TRANSGENIC GOATS WILL COME BACK TO HAUNT THE GREEDY AND UNFORTUNATELY THE INNOCENT TOO

Before you jump on the bandwagon, read Ban GMOs Now . I tell you that the same errors that have been made in crops are being made with animals. They are rushing forth to satisfy corporate and individual greed. It won't work. It never does. It has always failed in the end, and it will this time too.

Old McDonald had a pharm
And genetically modified his goats and chickens to produce drugs for humans. But hold on. Should we be doing this to animals?
By Elizabeth Svoboda
Jun. 11, 2008 | Encompassed by pastoral green fields, the headquarters of GTC Biotherapeutics looks like any other New England farmstead. But its serenity is deceiving. Behind barn doors, the farm's most valuable employees — a herd of pygmy goats from New Zealand — are working round the clock, their milk glands churning out hundreds of gallons of high-grade pharmaceutical compounds.
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"All we're doing is placing extra DNA coding in this natural pathway."
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Still, the transgene does not always land in the targeted section of the genome, and some offspring end up with severe birth defects for reasons that are still not well understood.
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Debates over animals' welfare and self-determination aside, there's the question of whether transgenic animals will produce drugs that create unexpected side effects in humans. "We have to be careful about the activation of retroviral or pathogenic agents," says Doug Gurian-Sherman, a senior scientist with the Union of Concerned Scientists' food and environment program, adding that human drug products derived from animals could potentially pass on such pathogens to recipients.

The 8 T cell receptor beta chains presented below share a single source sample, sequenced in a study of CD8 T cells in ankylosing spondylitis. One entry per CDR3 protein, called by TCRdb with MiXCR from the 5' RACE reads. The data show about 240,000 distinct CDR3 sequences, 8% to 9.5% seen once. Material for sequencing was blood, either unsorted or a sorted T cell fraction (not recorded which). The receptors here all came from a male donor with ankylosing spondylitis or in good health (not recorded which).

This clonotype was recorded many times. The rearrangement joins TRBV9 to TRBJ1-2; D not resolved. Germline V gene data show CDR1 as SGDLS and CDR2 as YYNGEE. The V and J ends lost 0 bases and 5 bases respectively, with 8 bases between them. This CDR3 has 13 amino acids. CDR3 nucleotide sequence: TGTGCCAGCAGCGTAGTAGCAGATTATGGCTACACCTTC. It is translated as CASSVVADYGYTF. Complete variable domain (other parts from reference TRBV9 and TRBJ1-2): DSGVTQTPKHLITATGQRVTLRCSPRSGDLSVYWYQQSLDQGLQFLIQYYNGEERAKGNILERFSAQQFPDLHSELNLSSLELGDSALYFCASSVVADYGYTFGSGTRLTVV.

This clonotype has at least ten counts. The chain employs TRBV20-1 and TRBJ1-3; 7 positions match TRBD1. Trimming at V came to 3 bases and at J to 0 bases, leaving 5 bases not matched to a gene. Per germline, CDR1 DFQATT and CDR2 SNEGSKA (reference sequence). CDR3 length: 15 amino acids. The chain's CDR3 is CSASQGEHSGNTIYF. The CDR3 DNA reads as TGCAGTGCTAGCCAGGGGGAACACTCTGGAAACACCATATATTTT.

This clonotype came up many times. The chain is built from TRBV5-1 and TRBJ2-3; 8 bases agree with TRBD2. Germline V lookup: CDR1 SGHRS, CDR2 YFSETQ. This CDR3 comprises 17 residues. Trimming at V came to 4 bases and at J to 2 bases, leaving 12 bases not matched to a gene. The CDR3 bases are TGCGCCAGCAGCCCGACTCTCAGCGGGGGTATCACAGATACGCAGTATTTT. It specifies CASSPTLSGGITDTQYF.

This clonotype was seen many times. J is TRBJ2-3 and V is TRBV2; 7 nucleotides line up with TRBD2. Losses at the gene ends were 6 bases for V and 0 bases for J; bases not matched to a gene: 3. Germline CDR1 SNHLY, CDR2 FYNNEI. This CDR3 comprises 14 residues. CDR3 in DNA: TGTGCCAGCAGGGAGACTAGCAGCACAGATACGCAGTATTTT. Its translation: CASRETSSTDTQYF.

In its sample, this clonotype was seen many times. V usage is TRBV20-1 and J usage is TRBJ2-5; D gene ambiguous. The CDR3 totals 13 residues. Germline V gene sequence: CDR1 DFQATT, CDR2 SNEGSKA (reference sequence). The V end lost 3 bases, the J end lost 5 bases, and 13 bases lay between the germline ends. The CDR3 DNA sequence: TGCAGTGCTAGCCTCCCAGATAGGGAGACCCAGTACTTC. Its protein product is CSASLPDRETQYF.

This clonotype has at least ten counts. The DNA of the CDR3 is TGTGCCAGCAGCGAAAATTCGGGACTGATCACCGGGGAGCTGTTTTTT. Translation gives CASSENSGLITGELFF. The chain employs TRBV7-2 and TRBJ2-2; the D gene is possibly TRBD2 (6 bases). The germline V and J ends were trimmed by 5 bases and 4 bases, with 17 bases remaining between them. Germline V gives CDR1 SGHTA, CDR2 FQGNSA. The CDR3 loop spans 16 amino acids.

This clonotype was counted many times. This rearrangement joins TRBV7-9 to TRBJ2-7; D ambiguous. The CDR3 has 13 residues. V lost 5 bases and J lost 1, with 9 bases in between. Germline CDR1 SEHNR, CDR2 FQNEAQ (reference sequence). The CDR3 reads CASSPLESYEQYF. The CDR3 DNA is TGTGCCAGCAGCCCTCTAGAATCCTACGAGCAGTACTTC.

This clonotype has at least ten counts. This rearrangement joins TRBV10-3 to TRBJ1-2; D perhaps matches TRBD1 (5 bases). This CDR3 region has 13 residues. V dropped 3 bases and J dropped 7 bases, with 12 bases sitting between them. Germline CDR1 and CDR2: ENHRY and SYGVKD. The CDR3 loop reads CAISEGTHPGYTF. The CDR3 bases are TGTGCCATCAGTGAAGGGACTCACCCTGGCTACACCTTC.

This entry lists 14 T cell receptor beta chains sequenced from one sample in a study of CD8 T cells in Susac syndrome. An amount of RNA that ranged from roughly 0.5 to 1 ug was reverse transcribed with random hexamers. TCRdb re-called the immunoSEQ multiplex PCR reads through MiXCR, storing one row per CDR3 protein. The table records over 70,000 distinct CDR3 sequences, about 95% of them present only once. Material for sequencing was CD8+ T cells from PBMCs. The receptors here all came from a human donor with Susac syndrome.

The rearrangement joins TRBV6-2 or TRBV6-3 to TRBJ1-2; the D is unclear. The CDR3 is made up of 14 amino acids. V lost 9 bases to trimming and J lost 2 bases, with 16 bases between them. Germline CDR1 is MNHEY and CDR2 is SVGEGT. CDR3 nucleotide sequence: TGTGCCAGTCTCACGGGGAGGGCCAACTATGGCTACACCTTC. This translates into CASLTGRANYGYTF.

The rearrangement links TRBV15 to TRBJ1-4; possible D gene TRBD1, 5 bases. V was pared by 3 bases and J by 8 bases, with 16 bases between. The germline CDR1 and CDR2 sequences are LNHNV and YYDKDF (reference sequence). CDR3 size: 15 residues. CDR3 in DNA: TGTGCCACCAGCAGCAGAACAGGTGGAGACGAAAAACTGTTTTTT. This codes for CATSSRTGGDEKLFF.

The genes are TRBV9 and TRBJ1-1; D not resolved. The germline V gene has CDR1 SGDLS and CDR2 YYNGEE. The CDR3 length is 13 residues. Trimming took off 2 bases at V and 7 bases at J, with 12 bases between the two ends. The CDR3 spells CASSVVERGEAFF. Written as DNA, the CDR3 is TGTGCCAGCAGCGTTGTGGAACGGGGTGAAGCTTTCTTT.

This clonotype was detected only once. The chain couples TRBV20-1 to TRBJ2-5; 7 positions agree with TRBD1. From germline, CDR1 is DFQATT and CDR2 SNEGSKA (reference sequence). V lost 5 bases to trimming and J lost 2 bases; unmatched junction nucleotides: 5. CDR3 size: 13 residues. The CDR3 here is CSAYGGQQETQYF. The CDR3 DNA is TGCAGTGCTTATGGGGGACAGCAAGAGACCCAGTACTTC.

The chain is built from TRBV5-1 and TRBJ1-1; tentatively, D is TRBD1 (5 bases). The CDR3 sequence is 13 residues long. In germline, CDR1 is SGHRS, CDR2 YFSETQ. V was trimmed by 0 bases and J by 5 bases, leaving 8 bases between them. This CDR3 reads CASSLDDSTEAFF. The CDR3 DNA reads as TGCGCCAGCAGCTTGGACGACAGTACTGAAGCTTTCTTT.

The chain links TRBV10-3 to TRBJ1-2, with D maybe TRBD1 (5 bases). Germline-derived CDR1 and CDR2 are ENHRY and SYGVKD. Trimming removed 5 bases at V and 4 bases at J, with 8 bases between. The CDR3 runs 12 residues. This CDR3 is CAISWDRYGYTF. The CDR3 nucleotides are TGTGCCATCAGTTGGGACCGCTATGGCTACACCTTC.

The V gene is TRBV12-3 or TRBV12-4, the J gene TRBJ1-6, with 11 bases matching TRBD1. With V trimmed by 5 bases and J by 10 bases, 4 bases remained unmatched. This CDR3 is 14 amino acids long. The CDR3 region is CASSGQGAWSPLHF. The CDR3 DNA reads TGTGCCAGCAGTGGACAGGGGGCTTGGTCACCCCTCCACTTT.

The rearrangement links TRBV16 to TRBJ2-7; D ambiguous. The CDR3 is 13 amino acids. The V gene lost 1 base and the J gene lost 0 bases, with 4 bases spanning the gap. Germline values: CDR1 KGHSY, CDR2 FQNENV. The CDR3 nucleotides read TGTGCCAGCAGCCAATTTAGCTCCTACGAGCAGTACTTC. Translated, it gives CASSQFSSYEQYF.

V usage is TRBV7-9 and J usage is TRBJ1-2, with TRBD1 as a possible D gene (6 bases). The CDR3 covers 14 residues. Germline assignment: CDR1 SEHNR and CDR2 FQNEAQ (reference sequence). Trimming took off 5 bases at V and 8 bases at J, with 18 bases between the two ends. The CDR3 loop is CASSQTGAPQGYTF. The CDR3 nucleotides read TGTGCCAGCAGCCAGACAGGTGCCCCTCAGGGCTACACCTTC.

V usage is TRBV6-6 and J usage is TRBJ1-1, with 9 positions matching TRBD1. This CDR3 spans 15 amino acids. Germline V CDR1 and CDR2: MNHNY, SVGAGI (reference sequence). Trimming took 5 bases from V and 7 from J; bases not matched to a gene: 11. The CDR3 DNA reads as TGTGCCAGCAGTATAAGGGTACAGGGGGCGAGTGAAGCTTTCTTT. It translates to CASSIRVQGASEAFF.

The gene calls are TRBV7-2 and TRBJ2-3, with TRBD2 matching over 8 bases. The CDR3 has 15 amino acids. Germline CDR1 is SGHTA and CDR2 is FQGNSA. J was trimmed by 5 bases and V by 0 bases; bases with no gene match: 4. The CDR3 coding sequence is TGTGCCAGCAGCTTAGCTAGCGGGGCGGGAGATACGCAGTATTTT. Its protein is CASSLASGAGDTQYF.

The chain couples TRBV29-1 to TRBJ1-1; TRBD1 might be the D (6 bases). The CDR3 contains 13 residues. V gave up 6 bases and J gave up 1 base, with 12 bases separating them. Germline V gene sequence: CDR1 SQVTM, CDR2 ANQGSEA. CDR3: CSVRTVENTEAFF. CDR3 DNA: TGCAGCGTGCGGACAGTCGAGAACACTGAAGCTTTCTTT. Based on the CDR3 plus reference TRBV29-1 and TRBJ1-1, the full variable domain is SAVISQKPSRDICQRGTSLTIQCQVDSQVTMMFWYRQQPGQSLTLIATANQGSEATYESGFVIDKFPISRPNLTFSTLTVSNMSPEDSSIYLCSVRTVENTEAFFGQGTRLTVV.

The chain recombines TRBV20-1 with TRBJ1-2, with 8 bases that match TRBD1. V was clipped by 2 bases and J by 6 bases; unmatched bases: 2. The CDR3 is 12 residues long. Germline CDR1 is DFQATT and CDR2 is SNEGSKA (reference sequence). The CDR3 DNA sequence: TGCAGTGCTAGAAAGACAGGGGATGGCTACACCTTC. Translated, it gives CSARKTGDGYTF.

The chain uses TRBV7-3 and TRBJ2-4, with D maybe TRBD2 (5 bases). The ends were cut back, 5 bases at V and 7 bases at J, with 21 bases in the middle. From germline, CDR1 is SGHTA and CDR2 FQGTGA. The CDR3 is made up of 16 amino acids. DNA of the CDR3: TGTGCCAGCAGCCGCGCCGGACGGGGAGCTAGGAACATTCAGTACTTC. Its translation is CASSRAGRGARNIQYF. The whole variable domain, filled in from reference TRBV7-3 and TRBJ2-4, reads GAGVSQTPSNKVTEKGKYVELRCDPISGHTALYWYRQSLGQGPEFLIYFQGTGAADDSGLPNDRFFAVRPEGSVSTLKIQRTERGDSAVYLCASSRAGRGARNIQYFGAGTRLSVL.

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Despite the deeply ingrained public perception that, darn it, there's something just not right about this kettle of fish, companies like GTC may succeed if they can make a lights-out case for the medical necessity of their products. After all, even conservative grande dame Nancy Reagan became a stem-cell research crusader once she realized the treatment was the best hope to reverse her late husband's Alzheimer's.
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"You can make hundreds of different proteins this way, and the system is linearly scalable: If you need more, you breed more," he says. "This is like 'Back to the Future.' It's Buck Rogers combined with farming, the oldest trade known to man."

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  • Tom Usher

    About Tom Usher

    Employment: 2008 - present, website developer and writer. 2015 - present, insurance broker. Education: Arizona State University, Bachelor of Science in Political Science. City University of Seattle, graduate studies in Public Administration. Volunteerism: 2007 - present, president of the Real Liberal Christian Church and Christian Commons Project.
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